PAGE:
‘Liar, Temptress, Soldier, Spy’ tells fascinating history

Despite the many, many books written about the Civil War, there is a chapter that may not be as well known to readers, which is the role women played as spies. In Karen Abbott’s soon to be released novel, “Liar, Temptress, Soldier, Spy: Four Women Undercover in the Civil War,” Abbott takes her keen eye to history and tells a compelling, surprising, moving and thoroughly true story about the women who risked their lives in service to their country.

Opening in 1861, the book tells the accounts of Belle Boyd, Emma Edmonds, Rose Greenhow and Elizabeth Van Lew, four women who stopped at nearly nothing to ensure their patriotic duty was done. Boyd and Greenhow spied for the south, Edmonds and Van Lew for the north.

The stories of these four spies have been meticulously researched and presented in a way that is reminiscent of a novel. If there’s one thing Abbott’s books aren’t it’s dry. In addition to the four women’s stories, which are all equally fascinating, there are plenty of anecdotes to keep the narrative going and remain interesting. The book does not just solely tell these women’s stories; it gives us a glimpse into the past. For example, during the war the price of bacon in the south became as high as $20 a pound – in 1860s money. Today that equals to over $300 per pound. But some of the more interesting things come from the details of spying and espionage the women did. They would use their femininity to hide their spying. If accused of being a spy, they would feign indignation at such an accusation, meanwhile they would have secret letters or information sewn into their garments or hidden in their hair.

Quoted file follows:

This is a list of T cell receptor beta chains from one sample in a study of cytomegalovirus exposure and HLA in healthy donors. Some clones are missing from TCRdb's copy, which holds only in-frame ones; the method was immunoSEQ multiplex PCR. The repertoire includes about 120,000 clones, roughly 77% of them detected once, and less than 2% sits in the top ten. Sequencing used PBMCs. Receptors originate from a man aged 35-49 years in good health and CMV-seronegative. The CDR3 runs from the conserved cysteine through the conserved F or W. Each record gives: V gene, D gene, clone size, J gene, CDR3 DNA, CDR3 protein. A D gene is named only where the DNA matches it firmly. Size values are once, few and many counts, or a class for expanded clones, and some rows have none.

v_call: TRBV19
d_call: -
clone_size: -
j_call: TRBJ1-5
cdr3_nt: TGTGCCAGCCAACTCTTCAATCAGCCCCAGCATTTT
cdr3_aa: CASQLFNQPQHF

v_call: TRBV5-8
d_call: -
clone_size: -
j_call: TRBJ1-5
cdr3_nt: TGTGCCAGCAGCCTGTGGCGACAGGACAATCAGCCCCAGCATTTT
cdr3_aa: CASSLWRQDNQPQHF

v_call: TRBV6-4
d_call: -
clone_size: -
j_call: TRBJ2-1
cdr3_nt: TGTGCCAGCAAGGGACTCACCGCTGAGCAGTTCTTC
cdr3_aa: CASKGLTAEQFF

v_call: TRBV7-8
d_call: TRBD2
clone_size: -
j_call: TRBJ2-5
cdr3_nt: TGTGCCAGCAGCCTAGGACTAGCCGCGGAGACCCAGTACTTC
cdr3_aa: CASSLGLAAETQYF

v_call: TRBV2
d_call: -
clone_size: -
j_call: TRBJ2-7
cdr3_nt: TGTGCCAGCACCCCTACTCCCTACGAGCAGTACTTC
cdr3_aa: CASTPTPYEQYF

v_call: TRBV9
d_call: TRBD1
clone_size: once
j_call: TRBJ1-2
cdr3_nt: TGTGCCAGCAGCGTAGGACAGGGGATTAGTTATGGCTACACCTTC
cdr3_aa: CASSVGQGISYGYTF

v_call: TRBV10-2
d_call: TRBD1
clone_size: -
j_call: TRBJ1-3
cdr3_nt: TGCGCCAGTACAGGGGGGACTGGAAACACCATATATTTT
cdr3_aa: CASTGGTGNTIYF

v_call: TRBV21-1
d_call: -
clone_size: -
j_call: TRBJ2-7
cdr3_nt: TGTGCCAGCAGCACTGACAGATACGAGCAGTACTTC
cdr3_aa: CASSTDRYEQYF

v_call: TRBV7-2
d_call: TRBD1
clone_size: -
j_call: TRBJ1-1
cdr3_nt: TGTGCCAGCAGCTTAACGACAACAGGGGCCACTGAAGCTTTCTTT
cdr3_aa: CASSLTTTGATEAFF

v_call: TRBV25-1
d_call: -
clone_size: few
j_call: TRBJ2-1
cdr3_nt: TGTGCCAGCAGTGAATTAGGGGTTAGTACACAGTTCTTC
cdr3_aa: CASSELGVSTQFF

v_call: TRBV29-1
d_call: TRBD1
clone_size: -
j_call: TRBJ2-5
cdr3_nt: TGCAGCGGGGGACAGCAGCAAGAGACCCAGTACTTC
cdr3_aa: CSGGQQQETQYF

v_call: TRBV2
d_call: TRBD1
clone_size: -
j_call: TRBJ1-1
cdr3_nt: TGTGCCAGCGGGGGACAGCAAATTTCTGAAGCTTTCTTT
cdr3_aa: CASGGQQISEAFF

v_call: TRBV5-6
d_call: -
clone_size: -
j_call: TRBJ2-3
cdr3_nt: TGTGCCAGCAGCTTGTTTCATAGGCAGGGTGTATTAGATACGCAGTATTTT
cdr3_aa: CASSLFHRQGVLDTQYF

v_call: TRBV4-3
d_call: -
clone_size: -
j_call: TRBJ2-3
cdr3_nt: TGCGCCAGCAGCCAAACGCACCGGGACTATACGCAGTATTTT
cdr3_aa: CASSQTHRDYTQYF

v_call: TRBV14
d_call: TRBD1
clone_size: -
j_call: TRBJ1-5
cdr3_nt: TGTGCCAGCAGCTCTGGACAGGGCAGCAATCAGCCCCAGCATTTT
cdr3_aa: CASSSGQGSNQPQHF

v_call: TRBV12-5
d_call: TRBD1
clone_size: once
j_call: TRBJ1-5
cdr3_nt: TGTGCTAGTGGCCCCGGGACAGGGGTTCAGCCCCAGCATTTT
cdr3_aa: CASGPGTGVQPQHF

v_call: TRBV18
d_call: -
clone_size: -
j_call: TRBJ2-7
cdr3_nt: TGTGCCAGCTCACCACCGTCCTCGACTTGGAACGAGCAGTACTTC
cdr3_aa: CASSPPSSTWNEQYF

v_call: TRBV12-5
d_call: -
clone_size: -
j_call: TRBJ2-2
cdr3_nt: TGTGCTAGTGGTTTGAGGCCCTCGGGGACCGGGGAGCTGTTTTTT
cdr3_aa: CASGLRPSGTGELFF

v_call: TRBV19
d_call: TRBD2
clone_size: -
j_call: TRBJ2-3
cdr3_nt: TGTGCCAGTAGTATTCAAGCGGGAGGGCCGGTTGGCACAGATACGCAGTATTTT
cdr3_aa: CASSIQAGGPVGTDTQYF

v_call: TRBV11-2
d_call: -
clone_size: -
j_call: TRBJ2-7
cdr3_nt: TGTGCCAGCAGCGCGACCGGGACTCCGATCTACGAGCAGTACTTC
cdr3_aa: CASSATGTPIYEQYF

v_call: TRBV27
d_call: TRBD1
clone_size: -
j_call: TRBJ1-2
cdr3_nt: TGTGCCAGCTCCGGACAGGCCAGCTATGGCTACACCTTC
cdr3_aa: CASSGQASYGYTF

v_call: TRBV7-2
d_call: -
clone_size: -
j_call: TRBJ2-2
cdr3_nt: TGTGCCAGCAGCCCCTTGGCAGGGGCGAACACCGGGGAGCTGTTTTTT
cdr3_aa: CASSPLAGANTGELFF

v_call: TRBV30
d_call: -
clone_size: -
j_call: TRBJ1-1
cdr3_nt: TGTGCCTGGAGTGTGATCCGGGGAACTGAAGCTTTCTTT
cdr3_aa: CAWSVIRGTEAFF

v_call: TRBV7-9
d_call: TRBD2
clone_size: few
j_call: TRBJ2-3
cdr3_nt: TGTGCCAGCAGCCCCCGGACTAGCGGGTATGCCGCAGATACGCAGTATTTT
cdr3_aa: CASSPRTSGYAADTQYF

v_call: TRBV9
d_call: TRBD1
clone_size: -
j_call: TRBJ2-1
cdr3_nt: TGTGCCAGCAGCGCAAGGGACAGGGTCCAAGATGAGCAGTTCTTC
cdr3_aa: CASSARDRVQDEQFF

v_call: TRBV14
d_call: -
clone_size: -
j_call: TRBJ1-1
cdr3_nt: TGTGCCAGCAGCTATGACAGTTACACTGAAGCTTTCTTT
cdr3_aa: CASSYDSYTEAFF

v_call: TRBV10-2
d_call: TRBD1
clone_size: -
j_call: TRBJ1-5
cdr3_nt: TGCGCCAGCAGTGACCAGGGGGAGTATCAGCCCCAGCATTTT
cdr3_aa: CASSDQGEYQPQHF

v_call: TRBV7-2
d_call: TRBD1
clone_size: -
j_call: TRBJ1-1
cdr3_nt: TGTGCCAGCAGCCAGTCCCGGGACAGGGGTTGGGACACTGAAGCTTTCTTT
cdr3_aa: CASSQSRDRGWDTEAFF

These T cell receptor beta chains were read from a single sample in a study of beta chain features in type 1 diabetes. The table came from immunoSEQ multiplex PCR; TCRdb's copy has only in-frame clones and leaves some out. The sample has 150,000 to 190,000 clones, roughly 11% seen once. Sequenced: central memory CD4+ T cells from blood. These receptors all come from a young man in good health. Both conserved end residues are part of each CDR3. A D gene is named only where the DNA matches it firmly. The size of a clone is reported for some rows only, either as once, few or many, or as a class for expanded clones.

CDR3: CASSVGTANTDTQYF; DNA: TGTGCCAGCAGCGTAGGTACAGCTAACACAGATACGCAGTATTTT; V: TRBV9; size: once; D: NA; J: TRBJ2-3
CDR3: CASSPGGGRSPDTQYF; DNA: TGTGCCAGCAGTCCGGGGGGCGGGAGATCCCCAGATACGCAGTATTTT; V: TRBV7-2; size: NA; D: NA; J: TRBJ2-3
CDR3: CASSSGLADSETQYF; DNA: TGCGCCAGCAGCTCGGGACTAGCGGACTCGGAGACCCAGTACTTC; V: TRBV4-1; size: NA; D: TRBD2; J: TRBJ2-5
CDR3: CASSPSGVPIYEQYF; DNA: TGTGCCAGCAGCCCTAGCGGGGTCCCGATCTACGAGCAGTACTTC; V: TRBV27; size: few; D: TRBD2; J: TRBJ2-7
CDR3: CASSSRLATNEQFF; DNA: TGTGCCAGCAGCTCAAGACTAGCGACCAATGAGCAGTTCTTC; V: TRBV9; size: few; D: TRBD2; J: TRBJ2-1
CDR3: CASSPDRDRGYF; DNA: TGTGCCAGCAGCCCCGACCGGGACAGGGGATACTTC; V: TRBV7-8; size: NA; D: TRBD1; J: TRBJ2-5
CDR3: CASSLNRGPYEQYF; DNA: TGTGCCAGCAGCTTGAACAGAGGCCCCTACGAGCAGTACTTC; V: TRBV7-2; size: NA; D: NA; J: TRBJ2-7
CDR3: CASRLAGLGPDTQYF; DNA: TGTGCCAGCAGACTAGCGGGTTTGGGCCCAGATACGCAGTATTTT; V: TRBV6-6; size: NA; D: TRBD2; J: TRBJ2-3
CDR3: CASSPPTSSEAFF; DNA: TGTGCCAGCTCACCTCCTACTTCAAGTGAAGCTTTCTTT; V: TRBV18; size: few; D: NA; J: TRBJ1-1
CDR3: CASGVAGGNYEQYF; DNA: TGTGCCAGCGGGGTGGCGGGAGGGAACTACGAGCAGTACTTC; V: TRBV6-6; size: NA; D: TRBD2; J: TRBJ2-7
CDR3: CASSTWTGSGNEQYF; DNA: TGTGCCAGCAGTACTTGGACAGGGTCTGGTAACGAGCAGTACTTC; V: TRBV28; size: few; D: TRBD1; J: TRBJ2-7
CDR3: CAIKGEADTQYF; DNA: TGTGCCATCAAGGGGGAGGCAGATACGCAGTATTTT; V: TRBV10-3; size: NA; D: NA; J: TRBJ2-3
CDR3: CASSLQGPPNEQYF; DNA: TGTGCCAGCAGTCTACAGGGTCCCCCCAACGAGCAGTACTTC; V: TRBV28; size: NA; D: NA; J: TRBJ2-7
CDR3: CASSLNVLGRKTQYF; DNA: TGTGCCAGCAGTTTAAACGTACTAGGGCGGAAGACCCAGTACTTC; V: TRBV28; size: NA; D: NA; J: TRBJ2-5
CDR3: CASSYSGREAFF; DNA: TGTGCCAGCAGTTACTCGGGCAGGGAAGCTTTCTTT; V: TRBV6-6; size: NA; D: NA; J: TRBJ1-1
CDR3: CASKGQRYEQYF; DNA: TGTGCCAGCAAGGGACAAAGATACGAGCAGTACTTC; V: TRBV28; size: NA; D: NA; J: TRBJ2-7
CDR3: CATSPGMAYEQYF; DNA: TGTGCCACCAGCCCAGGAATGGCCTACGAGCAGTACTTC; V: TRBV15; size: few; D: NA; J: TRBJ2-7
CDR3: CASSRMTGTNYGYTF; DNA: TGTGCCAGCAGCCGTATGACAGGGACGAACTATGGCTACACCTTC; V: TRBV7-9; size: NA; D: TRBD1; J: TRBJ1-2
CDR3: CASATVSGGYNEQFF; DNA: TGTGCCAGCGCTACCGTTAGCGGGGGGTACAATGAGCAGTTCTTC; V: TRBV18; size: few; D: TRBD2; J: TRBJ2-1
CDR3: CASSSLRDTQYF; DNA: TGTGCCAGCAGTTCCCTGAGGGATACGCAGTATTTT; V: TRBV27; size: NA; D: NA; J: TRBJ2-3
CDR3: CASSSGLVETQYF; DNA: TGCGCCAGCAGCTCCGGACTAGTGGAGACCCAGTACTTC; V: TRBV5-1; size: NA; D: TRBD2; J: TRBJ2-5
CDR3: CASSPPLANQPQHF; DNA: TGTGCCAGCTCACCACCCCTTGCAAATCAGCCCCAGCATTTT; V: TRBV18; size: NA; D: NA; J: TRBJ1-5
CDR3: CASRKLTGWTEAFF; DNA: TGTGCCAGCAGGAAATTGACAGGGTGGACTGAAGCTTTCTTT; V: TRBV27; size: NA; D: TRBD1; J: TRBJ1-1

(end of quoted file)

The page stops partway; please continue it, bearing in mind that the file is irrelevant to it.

Despite the different missions (and viewpoints regarding slavery) of the four women, there are aspects of all of their characters that make them relatable. The fierceness with which they are willing to fight for their country, whether it be the north or south, is inspiring. Belle Boyd shot a Union soldier in her home, opening the way for her to become a spy in service of the south. Emma Edmonds posed as a man under the name Frank Thompson in order to fight in the war. Rose Greenhow used her femininity to gather information and Elizabeth Van Lew, living in the south, helped to hide Union soldiers.

Like her earlier books, “Sin in the Second City’ and “American Rose,” Karen Abbott has uncovered a slice of history that is both educational and entertaining. “Liar, Temptress, Soldier, Spy,” available Sept. 2, is a book that’s not to be missed.